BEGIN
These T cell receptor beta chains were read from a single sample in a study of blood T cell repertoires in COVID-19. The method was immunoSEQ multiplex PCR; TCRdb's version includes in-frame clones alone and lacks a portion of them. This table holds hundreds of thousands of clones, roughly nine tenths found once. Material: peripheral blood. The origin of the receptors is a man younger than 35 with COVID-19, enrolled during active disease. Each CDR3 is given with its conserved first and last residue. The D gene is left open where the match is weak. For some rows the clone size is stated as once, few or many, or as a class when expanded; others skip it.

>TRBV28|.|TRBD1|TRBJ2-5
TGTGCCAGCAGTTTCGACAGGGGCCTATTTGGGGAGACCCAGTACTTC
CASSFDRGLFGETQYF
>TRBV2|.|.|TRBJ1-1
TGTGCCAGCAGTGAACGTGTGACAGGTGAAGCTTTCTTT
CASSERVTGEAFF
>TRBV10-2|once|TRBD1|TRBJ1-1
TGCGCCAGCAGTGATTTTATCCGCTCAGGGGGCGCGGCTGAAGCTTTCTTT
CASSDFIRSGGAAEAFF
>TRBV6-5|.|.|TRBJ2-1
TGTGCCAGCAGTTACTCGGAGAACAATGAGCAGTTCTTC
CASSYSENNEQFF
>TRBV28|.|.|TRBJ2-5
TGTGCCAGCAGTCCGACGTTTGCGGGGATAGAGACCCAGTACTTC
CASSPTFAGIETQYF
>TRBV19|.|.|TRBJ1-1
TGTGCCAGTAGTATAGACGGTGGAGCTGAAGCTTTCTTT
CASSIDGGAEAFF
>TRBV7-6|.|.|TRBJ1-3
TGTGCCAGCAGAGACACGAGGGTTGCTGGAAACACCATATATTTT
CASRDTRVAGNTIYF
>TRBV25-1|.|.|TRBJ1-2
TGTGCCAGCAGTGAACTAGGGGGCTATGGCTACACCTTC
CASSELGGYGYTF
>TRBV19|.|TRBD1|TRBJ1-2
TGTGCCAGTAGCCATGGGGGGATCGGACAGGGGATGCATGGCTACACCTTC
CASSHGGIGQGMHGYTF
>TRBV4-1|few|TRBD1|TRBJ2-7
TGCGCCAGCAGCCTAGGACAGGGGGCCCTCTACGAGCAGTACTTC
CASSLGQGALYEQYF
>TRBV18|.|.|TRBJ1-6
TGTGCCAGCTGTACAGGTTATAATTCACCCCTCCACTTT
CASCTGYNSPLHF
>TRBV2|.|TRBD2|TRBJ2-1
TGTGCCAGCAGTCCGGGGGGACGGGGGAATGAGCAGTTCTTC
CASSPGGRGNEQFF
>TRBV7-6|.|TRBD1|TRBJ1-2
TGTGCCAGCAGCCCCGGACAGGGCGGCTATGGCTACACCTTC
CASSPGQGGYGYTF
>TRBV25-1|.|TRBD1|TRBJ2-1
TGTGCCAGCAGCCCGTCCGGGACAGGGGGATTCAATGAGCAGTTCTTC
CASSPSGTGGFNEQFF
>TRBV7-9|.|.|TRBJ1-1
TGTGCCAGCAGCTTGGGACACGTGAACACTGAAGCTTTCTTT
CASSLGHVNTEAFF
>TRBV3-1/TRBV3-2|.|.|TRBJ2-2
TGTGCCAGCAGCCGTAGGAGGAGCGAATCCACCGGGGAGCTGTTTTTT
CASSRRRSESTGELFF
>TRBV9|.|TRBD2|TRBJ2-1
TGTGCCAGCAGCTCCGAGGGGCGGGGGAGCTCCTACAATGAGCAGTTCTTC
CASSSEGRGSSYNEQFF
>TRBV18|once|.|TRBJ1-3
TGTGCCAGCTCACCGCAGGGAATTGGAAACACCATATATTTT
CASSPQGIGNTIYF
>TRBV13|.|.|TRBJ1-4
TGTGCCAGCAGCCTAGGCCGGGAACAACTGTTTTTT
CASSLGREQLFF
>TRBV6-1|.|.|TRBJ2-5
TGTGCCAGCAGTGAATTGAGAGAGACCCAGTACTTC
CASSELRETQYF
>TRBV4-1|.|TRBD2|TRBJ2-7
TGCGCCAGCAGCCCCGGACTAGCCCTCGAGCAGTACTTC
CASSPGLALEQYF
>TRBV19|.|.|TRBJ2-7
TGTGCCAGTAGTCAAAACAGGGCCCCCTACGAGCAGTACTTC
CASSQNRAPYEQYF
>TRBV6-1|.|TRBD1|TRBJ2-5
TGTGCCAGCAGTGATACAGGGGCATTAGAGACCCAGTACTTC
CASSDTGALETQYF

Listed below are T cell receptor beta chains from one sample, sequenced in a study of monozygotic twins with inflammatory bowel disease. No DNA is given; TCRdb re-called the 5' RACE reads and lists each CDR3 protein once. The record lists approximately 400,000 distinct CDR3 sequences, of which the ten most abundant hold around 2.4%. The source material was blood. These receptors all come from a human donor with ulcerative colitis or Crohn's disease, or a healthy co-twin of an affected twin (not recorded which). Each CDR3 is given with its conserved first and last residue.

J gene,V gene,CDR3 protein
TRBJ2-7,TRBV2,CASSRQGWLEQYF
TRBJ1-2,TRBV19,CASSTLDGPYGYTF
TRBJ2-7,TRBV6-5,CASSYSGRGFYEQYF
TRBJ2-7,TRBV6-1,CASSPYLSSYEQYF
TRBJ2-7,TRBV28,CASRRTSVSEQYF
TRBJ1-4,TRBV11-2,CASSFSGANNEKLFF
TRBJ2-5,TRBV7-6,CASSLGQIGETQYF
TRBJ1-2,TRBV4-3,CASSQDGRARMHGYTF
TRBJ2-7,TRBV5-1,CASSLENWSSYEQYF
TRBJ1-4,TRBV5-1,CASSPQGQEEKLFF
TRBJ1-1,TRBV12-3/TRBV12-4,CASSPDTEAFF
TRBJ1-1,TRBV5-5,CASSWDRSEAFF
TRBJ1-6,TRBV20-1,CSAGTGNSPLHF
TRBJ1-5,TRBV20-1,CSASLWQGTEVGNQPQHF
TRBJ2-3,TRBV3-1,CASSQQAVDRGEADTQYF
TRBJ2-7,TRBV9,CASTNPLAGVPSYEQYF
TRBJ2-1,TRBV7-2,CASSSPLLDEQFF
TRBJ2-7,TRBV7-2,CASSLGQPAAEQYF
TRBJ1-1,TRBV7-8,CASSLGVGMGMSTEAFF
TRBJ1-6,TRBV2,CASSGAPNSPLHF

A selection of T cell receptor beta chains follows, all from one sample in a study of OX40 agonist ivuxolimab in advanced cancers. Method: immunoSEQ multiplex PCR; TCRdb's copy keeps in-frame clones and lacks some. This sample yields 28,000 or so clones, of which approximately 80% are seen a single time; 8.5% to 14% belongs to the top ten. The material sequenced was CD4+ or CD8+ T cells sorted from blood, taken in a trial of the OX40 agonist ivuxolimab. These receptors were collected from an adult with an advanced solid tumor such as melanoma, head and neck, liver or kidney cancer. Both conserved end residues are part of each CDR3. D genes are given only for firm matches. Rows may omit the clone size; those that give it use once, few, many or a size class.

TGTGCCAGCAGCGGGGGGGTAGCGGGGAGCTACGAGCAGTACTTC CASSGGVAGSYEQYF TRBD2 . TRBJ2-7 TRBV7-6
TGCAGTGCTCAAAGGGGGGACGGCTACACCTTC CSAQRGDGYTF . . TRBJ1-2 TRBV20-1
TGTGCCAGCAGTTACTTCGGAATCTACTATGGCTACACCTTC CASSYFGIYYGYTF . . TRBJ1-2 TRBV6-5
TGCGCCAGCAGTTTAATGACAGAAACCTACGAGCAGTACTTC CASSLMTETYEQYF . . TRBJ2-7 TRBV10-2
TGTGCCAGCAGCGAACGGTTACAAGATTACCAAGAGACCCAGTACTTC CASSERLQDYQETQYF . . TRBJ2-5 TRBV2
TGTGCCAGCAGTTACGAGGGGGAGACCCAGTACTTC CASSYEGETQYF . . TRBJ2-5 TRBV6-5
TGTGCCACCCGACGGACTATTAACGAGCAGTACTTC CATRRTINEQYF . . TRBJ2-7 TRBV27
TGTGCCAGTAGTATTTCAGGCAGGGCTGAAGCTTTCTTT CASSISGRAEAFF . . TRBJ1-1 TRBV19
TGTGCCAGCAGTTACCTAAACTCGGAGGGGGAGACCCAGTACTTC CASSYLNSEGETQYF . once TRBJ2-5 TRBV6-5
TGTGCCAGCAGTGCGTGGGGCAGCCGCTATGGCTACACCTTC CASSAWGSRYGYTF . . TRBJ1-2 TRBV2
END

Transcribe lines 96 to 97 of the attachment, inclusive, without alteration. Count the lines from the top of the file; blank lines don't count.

TGTGCCAGCAGTTACTTCGGAATCTACTATGGCTACACCTTC CASSYFGIYYGYTF . . TRBJ1-2 TRBV6-5
TGCGCCAGCAGTTTAATGACAGAAACCTACGAGCAGTACTTC CASSLMTETYEQYF . . TRBJ2-7 TRBV10-2